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The value of peer interaction on a personal reflective journey: The participant experience of a professional recognition programme

Thursday 4 July: Conference day two, 4:45pm – 5:15pm parallel session



Room 5 – 301-G050 Lg Chem



Emily Whitehead
Auckland University of Technology, New Zealand

Dr John Davies
Auckland University of Technology, New Zealand

Dr Nell Buissink
Auckland University of Technology, New Zealand

Piki Diamond
Auckland University of Technology, New Zealand

Herewini Easton
Auckland University of Technology, New Zealand



Professional recognition of higher education teaching is a ‘hot topic’ in the sector, especially in the Australasian region (Suddaby, 2019). Since 2014, many programmes accredited by Advance HE have been implemented in the region, so that staff can be recognised for their teaching through Higher Education Academy Fellowship (Beckmann, 2016). We have noted two key areas of interest in this development: the delivery of these programmes, and their measurable impact on teaching quality and student learning (Kneale et al., 2016). Our understanding of the experience and impact of these programmes is only now starting to emerge as it is often hard to gather appropriate evidence (Phuong et al., 2018).

Auckland University of Technology’s accredited programme, Ako Aronui: Pathway to HEA Fellowship, has just completed its first year. It is a unique programme that has developed a contextualised framework and application process. As part of this development, an evaluation framework based on Guskey (2002) and Kreber & Brook (2001) was designed and implemented.  This framework evaluates the experiences of our participants and the impact the programme is having on teaching practice, and its reported impact on the student learning experience.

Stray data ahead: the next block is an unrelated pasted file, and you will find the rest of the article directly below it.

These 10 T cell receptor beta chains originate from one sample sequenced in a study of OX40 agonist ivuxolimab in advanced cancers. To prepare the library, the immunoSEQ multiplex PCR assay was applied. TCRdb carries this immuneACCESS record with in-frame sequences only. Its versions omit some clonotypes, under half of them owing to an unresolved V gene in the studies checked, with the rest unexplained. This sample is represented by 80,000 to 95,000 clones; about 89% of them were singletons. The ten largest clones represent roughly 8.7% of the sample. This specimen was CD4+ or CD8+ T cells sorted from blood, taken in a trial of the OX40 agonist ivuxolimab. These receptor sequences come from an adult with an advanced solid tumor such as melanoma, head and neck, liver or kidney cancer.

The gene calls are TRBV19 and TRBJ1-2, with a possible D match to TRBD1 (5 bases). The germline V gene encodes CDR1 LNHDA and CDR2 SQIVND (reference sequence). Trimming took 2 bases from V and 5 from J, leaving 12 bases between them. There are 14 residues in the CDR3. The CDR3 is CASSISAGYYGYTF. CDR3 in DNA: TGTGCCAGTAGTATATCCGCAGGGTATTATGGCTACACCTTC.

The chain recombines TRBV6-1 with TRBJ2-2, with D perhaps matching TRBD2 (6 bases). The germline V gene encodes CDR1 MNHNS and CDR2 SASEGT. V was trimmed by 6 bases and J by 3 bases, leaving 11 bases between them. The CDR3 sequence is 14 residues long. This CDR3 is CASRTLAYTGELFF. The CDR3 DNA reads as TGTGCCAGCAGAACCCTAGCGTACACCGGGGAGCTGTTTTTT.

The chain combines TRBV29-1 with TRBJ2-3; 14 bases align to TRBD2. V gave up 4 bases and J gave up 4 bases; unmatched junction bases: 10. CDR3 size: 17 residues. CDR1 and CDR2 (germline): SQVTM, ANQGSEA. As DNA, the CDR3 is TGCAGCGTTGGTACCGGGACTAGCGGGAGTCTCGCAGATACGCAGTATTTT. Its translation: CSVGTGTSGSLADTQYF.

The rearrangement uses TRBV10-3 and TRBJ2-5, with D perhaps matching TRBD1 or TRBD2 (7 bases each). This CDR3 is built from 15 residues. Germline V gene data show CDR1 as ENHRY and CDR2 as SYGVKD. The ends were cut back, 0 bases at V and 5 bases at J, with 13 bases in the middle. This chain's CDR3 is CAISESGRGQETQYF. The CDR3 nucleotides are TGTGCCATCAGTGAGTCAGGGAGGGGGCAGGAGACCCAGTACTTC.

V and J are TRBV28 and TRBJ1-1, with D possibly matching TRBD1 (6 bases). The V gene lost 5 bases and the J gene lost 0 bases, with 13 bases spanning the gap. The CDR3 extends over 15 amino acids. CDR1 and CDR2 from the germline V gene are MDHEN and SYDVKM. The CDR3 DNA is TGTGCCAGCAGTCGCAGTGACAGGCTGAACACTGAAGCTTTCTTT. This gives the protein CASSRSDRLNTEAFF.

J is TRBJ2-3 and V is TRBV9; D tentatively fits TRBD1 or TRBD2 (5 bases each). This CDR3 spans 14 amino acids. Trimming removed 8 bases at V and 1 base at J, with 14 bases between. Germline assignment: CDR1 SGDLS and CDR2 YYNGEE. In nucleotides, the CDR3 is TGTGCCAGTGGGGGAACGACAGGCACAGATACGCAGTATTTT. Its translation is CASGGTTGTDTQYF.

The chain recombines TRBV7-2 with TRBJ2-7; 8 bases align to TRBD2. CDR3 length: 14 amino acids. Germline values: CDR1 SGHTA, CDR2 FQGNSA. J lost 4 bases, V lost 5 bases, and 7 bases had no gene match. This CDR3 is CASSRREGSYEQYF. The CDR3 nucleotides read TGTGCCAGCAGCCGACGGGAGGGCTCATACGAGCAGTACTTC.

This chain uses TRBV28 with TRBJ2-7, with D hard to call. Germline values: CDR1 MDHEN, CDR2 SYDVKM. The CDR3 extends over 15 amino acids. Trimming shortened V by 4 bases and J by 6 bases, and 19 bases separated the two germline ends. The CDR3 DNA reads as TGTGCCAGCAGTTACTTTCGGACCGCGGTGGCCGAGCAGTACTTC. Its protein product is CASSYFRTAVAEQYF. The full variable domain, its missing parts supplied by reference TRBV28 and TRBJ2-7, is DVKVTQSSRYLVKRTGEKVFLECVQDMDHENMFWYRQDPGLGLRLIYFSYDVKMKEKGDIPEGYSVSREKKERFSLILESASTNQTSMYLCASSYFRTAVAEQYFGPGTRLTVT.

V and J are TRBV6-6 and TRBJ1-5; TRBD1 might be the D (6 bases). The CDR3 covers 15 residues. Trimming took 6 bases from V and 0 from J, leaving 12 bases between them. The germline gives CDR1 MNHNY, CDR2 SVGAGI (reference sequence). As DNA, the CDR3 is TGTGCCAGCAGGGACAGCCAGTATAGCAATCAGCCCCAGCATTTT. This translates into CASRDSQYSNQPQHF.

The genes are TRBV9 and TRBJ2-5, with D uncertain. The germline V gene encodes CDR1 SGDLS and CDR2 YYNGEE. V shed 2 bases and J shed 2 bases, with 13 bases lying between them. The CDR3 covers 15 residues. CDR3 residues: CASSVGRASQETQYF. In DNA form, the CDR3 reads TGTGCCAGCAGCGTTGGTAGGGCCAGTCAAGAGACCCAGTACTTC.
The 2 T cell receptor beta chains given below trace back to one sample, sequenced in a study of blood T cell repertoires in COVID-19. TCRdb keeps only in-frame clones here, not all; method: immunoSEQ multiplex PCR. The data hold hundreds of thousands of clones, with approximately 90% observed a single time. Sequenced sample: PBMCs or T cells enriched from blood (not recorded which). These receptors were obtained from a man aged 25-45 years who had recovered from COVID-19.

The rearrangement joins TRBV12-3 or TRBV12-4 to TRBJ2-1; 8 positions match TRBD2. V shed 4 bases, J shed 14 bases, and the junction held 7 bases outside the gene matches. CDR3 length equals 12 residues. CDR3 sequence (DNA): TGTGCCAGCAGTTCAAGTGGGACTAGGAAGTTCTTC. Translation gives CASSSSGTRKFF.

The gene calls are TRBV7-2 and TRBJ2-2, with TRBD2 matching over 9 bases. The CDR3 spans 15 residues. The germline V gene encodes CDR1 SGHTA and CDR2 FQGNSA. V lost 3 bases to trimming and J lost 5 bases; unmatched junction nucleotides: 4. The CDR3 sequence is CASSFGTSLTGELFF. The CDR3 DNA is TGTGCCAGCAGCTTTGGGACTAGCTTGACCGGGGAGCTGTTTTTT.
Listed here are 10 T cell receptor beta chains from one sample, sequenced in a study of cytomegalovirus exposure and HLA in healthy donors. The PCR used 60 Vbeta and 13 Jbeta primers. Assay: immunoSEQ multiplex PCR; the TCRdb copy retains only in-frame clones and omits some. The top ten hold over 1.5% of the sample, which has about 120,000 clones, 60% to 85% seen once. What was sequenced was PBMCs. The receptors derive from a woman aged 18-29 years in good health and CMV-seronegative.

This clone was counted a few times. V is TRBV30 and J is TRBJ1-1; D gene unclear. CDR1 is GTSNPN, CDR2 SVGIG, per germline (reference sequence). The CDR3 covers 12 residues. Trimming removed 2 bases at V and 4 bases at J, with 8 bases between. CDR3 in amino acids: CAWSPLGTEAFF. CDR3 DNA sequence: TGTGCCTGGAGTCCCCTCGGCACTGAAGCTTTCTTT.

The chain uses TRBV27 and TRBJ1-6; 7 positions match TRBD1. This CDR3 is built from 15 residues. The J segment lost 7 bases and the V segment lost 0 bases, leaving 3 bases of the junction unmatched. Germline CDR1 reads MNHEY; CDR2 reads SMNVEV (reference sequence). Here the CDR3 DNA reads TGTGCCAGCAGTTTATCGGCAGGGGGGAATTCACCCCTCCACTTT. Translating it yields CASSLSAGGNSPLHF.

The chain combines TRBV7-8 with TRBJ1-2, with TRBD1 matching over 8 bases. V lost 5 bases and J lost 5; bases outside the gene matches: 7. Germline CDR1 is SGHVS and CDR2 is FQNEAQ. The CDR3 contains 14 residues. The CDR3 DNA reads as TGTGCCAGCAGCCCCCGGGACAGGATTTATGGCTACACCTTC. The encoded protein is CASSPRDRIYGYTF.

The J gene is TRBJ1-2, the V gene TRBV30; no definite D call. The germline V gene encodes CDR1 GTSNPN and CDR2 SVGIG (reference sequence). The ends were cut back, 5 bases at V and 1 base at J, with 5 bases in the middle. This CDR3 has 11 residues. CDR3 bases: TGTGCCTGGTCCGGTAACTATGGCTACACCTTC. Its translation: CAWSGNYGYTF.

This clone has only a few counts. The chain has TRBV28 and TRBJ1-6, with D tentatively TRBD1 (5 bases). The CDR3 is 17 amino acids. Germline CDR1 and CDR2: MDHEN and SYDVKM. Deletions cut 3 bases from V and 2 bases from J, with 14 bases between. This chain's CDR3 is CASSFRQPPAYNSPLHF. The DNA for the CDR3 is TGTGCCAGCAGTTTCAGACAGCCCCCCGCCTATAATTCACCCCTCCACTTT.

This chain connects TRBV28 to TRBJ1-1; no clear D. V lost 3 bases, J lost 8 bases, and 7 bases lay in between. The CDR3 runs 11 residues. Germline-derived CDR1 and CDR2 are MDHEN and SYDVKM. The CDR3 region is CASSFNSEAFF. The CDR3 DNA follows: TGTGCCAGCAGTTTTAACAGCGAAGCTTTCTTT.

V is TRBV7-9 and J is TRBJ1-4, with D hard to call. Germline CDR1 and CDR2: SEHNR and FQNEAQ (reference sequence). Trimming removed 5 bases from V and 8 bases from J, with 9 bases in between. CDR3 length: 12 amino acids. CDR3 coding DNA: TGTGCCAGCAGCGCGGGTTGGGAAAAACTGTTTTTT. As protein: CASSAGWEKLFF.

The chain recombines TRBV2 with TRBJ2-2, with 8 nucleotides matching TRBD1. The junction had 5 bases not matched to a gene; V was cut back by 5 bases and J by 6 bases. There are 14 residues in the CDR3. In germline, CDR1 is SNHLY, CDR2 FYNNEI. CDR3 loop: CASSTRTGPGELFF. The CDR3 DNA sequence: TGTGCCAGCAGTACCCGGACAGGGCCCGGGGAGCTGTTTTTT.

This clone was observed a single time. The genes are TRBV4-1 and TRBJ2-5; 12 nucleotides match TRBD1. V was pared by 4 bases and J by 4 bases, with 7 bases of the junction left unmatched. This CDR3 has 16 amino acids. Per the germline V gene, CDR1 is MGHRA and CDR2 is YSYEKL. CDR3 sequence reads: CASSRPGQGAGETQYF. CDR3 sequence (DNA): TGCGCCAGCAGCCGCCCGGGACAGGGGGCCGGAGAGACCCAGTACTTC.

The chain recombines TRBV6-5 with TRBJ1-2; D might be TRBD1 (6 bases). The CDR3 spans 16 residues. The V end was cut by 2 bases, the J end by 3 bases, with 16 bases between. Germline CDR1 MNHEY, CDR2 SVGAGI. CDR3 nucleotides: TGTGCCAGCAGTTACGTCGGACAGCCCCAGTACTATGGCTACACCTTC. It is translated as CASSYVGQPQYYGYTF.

While it is early in the programme’s delivery and evaluation programme, we have made interesting findings regarding what is valued by staff in the delivery of this professional recognition programme. As a programme, it doesn’t deliver ‘content’; it rather guides staff on a process of reflection on their teaching practice and thus is quite personal and unique to each participant. However, our early evaluation data shows the great value that peer interactions have had for our participants on this journey.

In this showcase, we explore early quantitative and qualitative data from questionnaires of participants and mentors to paint a picture of their experiences in the programme. We will also draw on the reflections and observations of the programme team on the introduction of more peer-based activities on participation and completion of the programme.



Beckmann, E. A. (2016). Teaching excellence: Recognising the many as well as the few. Research and development in higher education: The shape of higher education39, 13-22.
Guskey, T. R. (2002). Professional development and teacher change. Teachers and teaching8(3), 381-391.
Kneale, P., Winter, J., Turner, R., Spowart, L., Hughes, J., McKenna, C. & Muneer, R. (2016). Evaluating Teaching Development in Higher Education. Towards Impact Assessment: Literature Review. Higher Education Academy. Retrieved from
Kreber, C. and Brook, P. (2001) Impact evaluation of educational development programmes. International Journal for Academic Development, 6(2) 96-108.
Phuong, T. T., Cole, S. C., & Zarestky, J. (2018). A systematic literature review of faculty development for teacher educators. Higher Education Research & Development, 37(2) 373-389.
Suddaby, G. (2019). Professional standards for Tertiary Teachers: A Synthesis of recent work and initiatives. Wellington: Ako Aotearoa.


Presentation topic

Academics – Academic Development

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